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'Wrangell Mountain Skyboys': New exhibit unearths untold aviation history

Colleen Mondor
For a century, Alaskans have sought to capitalize on aviation by using airplanes to improve their lives and work. A new supplement to the Anchorage Museum exhibition "Arctic Flight" explores the role pilots played in building a mining economy in the remote and difficult geography surrounding what's now Wrangell-St. Elias National Park. Courtesy: National Park Service

Last week, the Anchorage Art Museum opened a supplement to the Arctic Flight exhibition that focuses on aviation in Wrangell-St. Elias National Park. "Wrangell Mountain Skyboys: Making History Above Alaska’s Copper Belt" is a photography exhibit curated by National Park Service (NPS) historian Katie Ringsmuth and includes some names familiar to many Alaskans such as Bob Reeve, Merle "Mudhole" Smith and Harold Gillam. The photos have been collected by Ringsmuth from a variety of largely untapped sources and are part of a project for the NPS in documenting the aviation sites in the park.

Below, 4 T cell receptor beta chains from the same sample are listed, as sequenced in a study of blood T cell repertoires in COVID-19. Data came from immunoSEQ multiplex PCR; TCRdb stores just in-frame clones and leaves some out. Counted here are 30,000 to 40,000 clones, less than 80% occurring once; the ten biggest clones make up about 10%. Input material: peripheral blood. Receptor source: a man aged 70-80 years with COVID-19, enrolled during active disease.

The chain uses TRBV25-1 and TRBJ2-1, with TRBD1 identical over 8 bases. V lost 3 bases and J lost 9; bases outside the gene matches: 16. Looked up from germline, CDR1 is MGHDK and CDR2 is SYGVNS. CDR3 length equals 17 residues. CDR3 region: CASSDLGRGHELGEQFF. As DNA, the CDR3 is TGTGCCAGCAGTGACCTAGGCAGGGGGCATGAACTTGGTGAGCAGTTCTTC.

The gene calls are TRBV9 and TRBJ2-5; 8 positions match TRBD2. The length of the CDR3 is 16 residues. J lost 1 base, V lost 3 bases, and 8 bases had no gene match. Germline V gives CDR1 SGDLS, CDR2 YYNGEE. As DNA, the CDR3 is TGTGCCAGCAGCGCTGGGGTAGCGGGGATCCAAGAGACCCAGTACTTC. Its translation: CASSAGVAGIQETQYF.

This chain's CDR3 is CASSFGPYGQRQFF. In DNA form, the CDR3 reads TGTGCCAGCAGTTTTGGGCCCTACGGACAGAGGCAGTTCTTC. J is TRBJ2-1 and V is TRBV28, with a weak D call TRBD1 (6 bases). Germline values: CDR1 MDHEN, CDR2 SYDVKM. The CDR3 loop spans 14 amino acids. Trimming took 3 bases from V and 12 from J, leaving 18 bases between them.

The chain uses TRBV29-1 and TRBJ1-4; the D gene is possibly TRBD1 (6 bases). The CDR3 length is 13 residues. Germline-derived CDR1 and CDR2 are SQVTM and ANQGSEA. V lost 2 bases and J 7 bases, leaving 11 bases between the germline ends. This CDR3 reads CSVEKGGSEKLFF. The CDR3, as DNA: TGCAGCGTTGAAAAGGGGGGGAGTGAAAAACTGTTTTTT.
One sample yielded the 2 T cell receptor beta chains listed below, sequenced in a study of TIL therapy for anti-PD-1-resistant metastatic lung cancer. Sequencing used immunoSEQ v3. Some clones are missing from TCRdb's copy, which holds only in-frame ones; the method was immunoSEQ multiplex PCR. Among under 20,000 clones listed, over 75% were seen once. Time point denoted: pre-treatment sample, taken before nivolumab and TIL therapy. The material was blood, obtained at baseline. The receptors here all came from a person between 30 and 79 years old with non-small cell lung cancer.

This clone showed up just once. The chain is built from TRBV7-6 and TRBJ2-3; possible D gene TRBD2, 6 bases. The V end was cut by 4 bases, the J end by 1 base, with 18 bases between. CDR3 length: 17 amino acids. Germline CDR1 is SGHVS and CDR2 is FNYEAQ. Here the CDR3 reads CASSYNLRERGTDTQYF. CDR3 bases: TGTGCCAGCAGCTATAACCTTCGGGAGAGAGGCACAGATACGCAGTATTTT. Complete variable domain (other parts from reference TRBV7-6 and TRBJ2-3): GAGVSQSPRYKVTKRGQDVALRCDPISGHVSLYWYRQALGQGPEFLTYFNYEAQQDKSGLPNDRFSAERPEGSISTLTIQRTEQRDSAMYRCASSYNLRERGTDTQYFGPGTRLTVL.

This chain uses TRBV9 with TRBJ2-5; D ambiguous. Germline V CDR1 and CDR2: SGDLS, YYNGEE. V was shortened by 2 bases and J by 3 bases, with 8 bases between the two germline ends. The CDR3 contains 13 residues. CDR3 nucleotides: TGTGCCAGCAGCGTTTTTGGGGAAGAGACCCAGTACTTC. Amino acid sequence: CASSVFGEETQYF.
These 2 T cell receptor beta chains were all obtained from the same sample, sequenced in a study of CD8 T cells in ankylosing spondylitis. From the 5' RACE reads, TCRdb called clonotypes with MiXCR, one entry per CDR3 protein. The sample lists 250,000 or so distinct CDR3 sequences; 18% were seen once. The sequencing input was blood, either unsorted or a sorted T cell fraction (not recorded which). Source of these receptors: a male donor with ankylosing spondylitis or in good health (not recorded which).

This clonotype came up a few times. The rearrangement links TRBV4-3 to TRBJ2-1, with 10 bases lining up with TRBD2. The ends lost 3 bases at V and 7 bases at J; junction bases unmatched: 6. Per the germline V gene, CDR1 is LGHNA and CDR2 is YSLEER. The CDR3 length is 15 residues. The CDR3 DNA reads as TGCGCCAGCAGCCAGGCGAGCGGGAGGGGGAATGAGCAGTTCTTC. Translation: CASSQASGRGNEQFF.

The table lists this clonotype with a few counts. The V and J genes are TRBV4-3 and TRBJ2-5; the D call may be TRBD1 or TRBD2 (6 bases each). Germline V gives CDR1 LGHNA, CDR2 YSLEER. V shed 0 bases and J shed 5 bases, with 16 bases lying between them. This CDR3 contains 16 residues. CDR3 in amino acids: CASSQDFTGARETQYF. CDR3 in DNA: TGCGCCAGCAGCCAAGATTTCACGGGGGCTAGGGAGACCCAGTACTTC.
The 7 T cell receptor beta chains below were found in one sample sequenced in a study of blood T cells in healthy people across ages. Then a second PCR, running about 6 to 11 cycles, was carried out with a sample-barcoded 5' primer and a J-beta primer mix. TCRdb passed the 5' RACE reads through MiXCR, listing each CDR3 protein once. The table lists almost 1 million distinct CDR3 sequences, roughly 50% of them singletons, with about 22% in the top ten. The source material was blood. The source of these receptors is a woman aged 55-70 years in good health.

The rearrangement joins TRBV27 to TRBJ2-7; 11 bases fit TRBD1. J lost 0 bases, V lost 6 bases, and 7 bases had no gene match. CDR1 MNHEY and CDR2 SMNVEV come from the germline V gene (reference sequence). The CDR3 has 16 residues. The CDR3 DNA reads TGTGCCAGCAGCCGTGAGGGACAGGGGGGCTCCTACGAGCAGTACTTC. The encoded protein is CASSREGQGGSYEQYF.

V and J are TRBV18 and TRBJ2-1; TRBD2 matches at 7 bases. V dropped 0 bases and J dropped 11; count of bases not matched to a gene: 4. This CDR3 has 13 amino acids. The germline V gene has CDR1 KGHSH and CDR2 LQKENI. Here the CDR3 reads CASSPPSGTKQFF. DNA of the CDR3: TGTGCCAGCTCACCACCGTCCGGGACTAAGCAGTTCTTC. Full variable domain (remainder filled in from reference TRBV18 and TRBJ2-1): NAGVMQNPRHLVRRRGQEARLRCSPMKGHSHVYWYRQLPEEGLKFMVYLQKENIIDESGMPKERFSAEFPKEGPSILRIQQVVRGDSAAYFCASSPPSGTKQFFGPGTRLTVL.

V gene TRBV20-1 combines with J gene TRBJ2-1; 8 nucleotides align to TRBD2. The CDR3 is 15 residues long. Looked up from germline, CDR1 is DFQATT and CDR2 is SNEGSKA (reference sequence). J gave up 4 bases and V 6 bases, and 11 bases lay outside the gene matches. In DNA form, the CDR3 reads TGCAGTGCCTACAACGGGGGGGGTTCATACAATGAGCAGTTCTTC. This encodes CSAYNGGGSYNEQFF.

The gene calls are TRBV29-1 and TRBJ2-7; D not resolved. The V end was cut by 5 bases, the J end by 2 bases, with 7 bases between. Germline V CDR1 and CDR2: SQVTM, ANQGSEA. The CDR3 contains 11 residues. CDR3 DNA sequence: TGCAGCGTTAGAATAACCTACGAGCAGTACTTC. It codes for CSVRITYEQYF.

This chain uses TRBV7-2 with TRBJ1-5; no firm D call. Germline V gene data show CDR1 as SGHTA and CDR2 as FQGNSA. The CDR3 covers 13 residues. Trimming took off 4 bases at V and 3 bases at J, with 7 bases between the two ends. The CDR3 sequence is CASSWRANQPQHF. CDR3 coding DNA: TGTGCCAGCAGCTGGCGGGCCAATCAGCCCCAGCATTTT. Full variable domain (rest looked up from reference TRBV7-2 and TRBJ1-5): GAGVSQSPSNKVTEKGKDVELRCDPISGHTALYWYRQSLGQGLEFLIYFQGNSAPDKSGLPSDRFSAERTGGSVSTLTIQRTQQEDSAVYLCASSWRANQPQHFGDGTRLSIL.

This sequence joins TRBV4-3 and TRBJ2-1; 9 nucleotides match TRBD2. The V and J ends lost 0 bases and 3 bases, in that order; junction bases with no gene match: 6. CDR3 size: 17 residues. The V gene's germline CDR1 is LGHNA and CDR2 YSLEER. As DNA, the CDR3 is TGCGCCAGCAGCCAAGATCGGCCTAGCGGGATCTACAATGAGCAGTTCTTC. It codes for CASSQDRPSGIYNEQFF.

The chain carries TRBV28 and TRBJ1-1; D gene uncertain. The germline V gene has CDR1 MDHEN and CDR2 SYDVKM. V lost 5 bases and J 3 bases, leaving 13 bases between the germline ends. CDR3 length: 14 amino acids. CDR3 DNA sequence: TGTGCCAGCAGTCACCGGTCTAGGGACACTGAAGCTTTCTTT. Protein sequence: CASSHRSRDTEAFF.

Ringsmuth's research into the park's aviation history led her deep into its mining and military history as well. She conducted a roundtable discussion with current pilots in McCarthy and also searched through numerous statewide archives finding photographs and news reports in places such as the Kennicott Historical Society in McCarthy, the Cordova Historical Society and the Russ Dow Collection in the UAA archives. Unexpectedly, however, as Ringsmuth mapped the airfields, cabins and other significant aviation locations within the park, a larger narrative began to form and as a historian, she could not let it go.